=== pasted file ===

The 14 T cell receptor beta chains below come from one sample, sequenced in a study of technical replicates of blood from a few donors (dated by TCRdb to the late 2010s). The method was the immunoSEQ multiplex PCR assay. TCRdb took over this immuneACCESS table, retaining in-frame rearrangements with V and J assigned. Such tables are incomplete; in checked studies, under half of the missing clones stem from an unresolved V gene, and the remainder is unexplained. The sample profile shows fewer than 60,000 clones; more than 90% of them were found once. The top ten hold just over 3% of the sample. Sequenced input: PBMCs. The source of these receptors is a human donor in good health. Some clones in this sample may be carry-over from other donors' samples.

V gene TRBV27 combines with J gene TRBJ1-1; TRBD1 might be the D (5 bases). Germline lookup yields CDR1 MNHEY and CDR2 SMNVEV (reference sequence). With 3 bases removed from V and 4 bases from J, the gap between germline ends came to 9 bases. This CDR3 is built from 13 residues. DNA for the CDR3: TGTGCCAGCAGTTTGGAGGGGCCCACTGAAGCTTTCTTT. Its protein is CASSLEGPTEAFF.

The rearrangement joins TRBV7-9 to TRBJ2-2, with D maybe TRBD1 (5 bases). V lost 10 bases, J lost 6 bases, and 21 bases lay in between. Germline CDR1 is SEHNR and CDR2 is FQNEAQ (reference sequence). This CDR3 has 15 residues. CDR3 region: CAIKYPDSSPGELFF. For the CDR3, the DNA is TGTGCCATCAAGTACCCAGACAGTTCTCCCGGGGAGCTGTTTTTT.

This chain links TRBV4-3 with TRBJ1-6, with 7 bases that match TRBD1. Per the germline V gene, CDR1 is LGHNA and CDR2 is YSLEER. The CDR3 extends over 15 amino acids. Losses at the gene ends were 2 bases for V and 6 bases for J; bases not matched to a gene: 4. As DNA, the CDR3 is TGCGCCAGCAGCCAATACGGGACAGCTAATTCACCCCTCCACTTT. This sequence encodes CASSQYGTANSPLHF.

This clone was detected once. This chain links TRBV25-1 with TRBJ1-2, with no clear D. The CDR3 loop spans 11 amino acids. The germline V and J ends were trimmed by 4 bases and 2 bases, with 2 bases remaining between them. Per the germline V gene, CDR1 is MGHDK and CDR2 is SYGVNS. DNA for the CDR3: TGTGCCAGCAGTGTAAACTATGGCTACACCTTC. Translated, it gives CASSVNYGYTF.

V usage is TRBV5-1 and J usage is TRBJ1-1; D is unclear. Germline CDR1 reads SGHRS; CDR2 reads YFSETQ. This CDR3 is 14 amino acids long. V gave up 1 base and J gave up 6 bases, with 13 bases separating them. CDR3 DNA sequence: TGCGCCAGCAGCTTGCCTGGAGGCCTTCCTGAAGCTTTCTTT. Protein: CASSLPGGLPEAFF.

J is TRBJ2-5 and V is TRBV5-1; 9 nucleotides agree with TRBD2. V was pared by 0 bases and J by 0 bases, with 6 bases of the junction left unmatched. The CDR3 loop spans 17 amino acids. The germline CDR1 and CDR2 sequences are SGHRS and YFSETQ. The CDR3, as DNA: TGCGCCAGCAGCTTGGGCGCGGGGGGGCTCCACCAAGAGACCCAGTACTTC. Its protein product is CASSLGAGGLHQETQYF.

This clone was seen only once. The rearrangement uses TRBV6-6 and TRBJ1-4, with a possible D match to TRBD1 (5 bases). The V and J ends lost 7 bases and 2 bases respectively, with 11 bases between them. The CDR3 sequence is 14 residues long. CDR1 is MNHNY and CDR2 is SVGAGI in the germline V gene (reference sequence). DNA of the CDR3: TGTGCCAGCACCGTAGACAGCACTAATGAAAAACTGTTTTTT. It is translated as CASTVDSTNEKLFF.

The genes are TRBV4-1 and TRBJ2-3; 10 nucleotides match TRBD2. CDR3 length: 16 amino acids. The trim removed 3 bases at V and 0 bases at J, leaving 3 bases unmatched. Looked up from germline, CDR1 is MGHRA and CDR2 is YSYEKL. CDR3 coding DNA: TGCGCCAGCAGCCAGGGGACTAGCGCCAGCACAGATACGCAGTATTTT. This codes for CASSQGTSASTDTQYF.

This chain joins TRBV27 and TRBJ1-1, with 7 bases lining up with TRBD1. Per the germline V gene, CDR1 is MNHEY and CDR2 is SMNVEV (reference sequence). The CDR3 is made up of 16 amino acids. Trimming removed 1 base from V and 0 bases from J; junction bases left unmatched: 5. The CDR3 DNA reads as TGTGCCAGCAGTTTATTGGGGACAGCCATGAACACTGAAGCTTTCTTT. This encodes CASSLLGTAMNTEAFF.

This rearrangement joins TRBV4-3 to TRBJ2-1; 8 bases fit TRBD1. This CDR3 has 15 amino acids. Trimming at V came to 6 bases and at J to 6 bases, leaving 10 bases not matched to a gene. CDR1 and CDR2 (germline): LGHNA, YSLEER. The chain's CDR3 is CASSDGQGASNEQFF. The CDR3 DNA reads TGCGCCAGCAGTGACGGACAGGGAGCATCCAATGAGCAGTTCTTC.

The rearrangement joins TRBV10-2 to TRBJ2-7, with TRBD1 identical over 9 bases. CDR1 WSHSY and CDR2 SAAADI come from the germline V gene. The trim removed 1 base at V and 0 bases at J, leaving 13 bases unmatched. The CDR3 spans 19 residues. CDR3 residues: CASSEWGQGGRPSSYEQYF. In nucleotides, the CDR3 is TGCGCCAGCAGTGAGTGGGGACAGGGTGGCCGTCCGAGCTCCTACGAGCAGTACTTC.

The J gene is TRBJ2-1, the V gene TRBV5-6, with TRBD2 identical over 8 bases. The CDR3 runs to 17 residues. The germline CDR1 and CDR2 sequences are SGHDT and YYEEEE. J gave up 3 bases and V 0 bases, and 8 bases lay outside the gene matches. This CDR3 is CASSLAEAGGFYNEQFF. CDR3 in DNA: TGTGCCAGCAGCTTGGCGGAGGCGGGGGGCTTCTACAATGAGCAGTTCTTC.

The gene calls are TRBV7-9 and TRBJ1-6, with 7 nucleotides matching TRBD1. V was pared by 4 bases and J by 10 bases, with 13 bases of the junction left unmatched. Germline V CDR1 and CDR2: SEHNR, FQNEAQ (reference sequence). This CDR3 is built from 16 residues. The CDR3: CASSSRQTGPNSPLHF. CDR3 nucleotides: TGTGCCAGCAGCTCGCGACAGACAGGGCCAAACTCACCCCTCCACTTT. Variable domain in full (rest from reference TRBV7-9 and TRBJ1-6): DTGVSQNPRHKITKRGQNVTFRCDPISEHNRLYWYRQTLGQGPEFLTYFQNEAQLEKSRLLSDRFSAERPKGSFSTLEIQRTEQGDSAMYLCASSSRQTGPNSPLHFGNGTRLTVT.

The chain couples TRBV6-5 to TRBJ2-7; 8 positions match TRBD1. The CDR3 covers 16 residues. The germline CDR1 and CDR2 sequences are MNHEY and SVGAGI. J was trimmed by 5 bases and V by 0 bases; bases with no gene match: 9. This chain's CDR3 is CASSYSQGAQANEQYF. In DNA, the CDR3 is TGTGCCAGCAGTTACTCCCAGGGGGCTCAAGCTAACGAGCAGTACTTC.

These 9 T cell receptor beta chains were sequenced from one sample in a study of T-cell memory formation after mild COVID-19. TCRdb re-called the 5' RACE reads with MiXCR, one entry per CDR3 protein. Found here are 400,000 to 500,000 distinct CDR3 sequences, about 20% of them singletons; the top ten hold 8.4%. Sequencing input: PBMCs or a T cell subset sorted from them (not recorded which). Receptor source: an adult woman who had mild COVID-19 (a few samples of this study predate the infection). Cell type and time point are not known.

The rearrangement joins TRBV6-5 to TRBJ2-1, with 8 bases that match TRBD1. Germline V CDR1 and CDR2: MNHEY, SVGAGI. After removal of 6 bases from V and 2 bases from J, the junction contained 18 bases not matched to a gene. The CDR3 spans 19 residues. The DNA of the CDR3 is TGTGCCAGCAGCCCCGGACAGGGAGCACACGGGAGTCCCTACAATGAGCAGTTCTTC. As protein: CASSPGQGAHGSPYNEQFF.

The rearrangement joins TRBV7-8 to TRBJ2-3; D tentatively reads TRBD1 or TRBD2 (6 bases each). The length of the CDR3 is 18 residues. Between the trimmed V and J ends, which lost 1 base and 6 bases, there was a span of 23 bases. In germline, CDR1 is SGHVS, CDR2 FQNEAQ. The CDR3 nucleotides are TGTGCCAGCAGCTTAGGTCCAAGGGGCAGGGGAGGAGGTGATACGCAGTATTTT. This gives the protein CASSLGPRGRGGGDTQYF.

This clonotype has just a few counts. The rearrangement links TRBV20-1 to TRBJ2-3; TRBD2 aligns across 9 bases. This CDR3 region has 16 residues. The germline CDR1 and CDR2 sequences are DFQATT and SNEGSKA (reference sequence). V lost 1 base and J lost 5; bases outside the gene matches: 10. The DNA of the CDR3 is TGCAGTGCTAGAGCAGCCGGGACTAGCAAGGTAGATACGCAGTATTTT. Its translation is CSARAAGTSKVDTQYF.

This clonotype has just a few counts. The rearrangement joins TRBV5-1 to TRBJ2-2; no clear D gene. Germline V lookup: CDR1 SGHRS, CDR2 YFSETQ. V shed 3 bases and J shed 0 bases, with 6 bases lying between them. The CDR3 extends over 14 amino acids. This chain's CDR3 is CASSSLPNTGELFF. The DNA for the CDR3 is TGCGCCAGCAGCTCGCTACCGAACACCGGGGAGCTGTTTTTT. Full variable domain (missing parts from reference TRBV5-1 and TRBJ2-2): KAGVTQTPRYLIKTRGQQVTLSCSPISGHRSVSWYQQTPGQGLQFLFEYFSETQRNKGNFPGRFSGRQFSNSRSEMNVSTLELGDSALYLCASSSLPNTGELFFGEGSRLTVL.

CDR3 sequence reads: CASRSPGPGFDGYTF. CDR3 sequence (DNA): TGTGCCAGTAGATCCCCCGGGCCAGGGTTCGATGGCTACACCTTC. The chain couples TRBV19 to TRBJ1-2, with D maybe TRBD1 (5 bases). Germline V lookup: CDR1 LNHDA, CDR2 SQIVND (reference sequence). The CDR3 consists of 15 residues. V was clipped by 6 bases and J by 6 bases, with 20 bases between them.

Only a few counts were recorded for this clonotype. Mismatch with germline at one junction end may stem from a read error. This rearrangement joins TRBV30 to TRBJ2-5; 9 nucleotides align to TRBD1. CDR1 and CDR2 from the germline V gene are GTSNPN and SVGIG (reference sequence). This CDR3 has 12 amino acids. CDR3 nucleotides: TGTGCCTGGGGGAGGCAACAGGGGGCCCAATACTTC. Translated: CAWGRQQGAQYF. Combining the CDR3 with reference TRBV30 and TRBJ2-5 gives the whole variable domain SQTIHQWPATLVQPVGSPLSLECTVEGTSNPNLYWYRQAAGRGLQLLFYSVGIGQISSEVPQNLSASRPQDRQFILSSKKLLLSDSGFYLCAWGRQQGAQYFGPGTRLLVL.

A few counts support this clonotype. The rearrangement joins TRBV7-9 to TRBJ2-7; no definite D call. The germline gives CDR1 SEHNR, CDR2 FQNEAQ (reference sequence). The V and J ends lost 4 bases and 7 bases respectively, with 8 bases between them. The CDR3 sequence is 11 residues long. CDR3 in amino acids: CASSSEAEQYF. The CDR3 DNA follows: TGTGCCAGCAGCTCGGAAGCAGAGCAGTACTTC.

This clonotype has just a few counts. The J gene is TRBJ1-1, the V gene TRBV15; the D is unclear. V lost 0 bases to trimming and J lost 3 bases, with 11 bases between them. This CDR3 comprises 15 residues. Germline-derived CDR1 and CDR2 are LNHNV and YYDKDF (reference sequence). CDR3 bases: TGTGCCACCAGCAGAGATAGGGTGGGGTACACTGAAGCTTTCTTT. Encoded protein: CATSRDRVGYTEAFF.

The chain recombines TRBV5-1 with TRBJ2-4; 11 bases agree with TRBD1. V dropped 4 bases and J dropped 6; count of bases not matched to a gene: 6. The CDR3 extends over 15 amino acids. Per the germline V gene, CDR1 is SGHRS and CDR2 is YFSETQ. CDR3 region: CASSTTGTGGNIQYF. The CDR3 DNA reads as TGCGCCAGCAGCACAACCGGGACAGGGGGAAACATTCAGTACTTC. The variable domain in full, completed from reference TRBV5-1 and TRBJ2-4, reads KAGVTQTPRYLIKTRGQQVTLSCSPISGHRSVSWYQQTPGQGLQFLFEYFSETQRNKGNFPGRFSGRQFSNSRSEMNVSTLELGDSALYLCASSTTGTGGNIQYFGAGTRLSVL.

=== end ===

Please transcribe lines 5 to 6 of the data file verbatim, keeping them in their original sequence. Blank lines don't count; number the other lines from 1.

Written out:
This clone was detected once. This chain links TRBV25-1 with TRBJ1-2, with no clear D. The CDR3 loop spans 11 amino acids. The germline V and J ends were trimmed by 4 bases and 2 bases, with 2 bases remaining between them. Per the germline V gene, CDR1 is MGHDK and CDR2 is SYGVNS. DNA for the CDR3: TGTGCCAGCAGTGTAAACTATGGCTACACCTTC. Translated, it gives CASSVNYGYTF.

V usage is TRBV5-1 and J usage is TRBJ1-1; D is unclear. Germline CDR1 reads SGHRS; CDR2 reads YFSETQ. This CDR3 is 14 amino acids long. V gave up 1 base and J gave up 6 bases, with 13 bases separating them. CDR3 DNA sequence: TGCGCCAGCAGCTTGCCTGGAGGCCTTCCTGAAGCTTTCTTT. Protein: CASSLPGGLPEAFF.